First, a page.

20 – Enterprise and Industrial Policy EU industrial policy seeks to promote industrial strategies enhancing competitiveness by speeding up adjustment to structural change, encouraging an environment favourable to business creation and growth throughout the EU as well as domestic and foreign investments. It also aims to improve the overall business environment in which small and medium sized enterprises (SMEs) operate. Opened
21 – Trans-European Network This chapter covers the Trans-European Networks policy in the areas of transport, telecommunications and energy infrastructures, including the Community guidelines on the development of the Trans-European Networks and the support measures for the development of projects of common interest. Opened
22 – Regional Policy and Coordination of Structural Elements The acquis under this chapter consists mostly of framework and implementing regulations, which do not require transposition into national legislation. They define the rules for drawing up, approving and implementing Structural Funds and Cohesion Fund programmes reflecting each country’s territorial organisation. Not opened
23 – Judiciary and Fundamental Rights EU policies in the area of judiciary and fundamental rights aim to maintain and further develop the Union as an area of freedom, security and justice. The establishment of an independent and efficient judiciary is of paramount importance. Impartiality, integrity and a high standard of adjudication by the courts are essential for safeguarding the rule of law. Opened
24 – Justice, Freedom and Democracy EU policies aim to maintain and further develop the Union as an area of freedom, security and justice. On issues such as border control, visas, external migration, asylum, police cooperation, the fight against organised crime and against terrorism, cooperation in the field of drugs, customs cooperation and judicial cooperation in criminal and civil matters, Member States need to be properly equipped to adequately implement the growing framework of common rules. Opened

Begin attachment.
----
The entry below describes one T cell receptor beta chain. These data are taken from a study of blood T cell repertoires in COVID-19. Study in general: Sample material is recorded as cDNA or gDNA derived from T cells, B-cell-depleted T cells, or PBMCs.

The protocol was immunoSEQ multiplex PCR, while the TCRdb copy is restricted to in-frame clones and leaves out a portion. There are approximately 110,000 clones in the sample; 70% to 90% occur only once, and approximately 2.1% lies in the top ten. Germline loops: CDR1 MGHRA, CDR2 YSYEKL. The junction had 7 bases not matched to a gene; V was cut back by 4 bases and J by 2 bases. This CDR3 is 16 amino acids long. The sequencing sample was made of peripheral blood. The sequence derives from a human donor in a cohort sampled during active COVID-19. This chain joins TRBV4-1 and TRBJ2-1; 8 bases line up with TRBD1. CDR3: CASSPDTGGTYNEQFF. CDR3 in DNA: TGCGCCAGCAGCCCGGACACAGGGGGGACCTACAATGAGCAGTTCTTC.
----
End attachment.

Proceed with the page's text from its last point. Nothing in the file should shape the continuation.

25 – Science and Research The acquis in the field of science and research does not require transposition of EU rules into the national legal order. Implementation capacity relates to the existence of the necessary conditions for effective participation in the EU’s Framework Programmes. Provisionally closed
26 – Education and Culture The areas of education, training, youth and culture are primarily the competence of the Member States. A cooperation framework on education and training policies aims to converge national policies and the attainment of shared objectives through an open method of coordination, which led to the “Education and Training 2010” program, which integrates all actions in the fields of education and training at European level. Provisionally closed
27 – Environment EU environment policy aims to promote sustainable development and protect the environment for present and future generations. It is based on preventive action, the polluter pays principle, fighting environmental damage at source, shared responsibility and the integration of environmental protection into other EU policies. Opened
28 – Consumer and Health Protection The consumer protection acquis covers the safety of consumer goods as well as the protection of the economic interests of consumers in a number of specific sectors. Member States need to transpose the acquis into national law and to put in place independent administrative structures and enforcement powers which allow for effective market surveillance and enforcement of the acquis. Not opened